One by one an officer began calling names and taking us to another room. This is where we were to get into uniform. My street clothes were then dumped into a bin, never to be seen again. Individually, we were stripped naked asked to lift up our boobs, both sides of our hair to reveal the back of our ears, and open our mouth and stick our tongue out. Lastly I was told to turn around, bend over, squat, spread my butt cheeks and cough. This was an activity I would proceed to do many times over the next few years. I used my childhood coping mechanism of blocking out current painful experiences, and acting like I didn’t care, that it didn’t bother me in the least. It w
orked for me. Some officers didn’t seem comfortable with my bags exposed on my stomach and they hurried me along, even omitting the bend over and cough part. It was easy for me to access that wide berth of denial I comfortably went to. Many years of dropping my pants for nurses and doctors made this event less embarrassing.
I was given a dirty white sports bra, white granny cotton underwear, a tan T-shirt, a button down shirt, and an overly starched stiff pair of stretchy pants. But I was most grateful for the oversize, heavy coat the officer handed me before I was told to go sit back down with the other girls.
I was the last one sitting on the bench. A kinder officer explained to me that they would have to put me in solitary confinement until the morning, because I technically wasn’t supposed to be there. He looked at me with apologetic eyes so I took a chance and asked if I could stay the night on the bench, near him, that I would be quiet and out of his way. He said no and proceeded to re-cuff and shackle me before he gave me back my heavy coat to wear. I had never been so grateful for the warmth of that coat and I mean deep gratitude. Two armed guards escorted me outside into a yard that was completely blanketed in snow. I remember thinking that it looked like I was walking in a scene of a movie, maybe Shawshank Redemption. This moment was so surreal that I purposefully took a snapshot in my brain, knowing that this was a pivotal moment on this terrifying journey. After a several minute walk I began to shake, my denial was cracking and I was having a hard time pulling it together. We got buzzed into another building that was immediately loud and smelled like puke and I was ordered to change my clothes again. I didn’t understand because I just changed into my khaki uniform. I was told that solitary confinement inmates wore orange so that they could be spotted easily. I don’t know where they thought they were going, but OK. I was given orange paper underwear, an orange shirt and pants. The kind officer came back and whispered that he would get me out as soon as he could in the morning. He told me to hang in there and that I would be safe and to ignore all of the screaming. That only frightened me more and I began to do what I was trying not to … cry. The tears were streaming down my face and I couldn’t control it. Dammit! I told myself that I could do it. That for 12 hours I could get through anything. It was like going into an operation. To keep fear at bay I would remind myself that this was only temporary and that in a few days or weeks, depending on the type of procedure, I would feel better.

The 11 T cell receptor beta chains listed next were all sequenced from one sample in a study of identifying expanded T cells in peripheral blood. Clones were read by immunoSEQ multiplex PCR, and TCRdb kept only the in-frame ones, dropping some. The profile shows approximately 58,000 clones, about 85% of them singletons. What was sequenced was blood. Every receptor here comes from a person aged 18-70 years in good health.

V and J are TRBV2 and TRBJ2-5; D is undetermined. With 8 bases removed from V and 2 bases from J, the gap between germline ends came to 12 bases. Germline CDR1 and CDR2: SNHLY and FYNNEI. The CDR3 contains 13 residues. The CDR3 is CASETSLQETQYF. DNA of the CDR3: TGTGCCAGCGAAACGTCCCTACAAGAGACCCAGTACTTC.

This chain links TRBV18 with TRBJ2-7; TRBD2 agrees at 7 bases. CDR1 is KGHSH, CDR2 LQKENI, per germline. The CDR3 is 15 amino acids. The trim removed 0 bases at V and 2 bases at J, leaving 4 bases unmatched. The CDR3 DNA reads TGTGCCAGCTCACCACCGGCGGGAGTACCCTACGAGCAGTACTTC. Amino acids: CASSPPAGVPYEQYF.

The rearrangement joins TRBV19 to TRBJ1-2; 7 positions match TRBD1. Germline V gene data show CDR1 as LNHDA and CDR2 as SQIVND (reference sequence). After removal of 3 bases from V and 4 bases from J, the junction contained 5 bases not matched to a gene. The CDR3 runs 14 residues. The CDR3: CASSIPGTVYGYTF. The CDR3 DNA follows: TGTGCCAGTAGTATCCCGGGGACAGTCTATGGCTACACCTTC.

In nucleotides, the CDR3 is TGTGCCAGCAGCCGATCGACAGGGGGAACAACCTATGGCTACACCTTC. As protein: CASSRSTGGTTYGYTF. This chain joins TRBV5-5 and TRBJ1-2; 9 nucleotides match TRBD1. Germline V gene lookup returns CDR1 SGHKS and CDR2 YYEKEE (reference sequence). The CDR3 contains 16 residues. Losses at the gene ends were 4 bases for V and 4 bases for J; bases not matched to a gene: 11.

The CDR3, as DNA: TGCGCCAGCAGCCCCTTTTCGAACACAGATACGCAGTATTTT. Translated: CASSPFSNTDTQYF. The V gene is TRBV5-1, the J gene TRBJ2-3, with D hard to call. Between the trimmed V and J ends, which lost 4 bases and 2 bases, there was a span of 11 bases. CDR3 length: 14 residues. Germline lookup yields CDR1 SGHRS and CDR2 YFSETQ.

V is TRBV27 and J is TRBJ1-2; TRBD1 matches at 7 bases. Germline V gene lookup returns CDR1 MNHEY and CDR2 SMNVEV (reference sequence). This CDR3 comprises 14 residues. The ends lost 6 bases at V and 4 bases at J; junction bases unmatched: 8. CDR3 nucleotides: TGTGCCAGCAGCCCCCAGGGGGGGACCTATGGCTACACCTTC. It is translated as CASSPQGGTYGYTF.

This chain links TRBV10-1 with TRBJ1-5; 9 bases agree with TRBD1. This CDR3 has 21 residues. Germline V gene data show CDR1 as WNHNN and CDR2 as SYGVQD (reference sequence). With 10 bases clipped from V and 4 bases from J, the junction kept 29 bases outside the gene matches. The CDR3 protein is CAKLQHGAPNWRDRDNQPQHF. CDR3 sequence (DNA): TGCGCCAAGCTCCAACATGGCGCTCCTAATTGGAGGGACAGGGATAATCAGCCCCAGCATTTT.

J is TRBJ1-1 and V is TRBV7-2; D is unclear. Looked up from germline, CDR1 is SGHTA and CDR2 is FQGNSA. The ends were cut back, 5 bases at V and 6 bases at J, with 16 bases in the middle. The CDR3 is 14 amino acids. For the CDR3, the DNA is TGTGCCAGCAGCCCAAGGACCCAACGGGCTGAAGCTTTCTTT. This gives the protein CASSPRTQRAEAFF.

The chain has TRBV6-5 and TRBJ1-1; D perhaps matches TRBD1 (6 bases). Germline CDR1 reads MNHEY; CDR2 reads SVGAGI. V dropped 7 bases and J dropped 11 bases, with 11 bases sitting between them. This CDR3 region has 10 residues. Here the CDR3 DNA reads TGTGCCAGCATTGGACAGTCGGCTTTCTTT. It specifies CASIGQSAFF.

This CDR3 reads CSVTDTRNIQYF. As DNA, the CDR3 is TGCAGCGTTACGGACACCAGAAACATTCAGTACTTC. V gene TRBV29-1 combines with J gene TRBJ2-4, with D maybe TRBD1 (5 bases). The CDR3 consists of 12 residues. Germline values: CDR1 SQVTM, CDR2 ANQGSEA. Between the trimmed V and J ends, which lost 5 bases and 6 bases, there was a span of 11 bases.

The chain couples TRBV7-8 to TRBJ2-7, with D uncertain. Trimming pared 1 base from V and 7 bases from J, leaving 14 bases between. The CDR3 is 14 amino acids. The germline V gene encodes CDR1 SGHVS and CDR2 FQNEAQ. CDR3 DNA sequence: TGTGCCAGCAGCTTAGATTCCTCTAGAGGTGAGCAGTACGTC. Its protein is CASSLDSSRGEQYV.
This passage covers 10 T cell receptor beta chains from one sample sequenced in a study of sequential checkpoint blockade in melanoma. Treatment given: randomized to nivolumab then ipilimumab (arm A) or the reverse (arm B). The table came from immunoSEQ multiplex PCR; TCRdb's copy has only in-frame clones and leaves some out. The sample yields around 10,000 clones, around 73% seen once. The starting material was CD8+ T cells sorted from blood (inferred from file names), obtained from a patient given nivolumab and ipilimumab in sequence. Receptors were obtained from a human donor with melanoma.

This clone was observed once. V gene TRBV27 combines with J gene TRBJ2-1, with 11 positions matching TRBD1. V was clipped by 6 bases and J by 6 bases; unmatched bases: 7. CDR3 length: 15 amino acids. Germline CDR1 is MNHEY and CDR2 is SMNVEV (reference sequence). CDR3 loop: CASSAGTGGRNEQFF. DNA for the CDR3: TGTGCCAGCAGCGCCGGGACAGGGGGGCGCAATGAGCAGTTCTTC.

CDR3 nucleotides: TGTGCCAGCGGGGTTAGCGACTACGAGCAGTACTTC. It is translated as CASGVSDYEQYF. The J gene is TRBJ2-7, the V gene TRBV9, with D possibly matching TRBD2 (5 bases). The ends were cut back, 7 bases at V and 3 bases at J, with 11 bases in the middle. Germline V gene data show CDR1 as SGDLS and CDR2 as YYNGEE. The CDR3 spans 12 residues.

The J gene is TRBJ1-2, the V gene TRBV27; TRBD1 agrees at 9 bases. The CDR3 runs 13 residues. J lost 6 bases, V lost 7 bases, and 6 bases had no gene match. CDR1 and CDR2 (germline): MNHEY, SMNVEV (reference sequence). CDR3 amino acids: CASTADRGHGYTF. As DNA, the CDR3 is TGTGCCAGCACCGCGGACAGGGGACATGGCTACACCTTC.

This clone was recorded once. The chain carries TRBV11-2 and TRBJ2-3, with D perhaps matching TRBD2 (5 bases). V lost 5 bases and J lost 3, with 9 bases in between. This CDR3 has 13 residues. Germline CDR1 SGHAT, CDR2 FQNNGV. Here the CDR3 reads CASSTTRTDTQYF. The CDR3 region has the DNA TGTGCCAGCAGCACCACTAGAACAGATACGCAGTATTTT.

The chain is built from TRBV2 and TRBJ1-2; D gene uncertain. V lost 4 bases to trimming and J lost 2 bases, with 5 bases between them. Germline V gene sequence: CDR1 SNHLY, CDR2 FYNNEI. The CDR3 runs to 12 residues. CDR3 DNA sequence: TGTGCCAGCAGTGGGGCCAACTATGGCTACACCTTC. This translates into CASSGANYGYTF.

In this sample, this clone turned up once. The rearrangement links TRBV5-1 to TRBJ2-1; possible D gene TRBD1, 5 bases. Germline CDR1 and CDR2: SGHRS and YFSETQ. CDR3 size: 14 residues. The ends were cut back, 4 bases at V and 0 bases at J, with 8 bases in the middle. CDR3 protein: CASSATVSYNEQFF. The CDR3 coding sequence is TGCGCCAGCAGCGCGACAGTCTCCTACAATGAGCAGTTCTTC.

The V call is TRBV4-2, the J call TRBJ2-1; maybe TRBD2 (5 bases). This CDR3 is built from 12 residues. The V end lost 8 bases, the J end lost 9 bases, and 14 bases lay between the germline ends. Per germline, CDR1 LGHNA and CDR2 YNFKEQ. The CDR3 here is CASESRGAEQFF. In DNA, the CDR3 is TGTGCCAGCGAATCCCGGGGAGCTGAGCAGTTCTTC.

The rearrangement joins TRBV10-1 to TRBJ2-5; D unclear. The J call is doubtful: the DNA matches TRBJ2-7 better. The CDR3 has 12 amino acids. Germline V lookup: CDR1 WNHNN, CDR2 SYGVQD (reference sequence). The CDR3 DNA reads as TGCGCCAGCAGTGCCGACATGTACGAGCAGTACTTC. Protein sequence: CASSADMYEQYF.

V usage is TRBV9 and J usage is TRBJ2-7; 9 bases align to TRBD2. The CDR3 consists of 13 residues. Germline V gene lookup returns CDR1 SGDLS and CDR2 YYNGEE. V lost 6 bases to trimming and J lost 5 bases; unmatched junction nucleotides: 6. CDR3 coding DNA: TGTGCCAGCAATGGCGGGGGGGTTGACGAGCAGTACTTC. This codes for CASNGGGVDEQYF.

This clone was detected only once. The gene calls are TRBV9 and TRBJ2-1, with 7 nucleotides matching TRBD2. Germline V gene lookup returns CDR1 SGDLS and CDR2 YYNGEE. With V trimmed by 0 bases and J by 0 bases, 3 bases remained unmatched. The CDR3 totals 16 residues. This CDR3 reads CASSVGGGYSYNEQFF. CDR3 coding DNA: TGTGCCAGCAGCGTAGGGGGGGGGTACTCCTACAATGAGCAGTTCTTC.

I was escorted into a room that had a brick wall on one side and three levels of cells on the left side. The stone faced, CO turned the key and the bars opened. Without saying a word she nodded and motioned for me to walk in. In seconds the bars clinked shut and she was gone.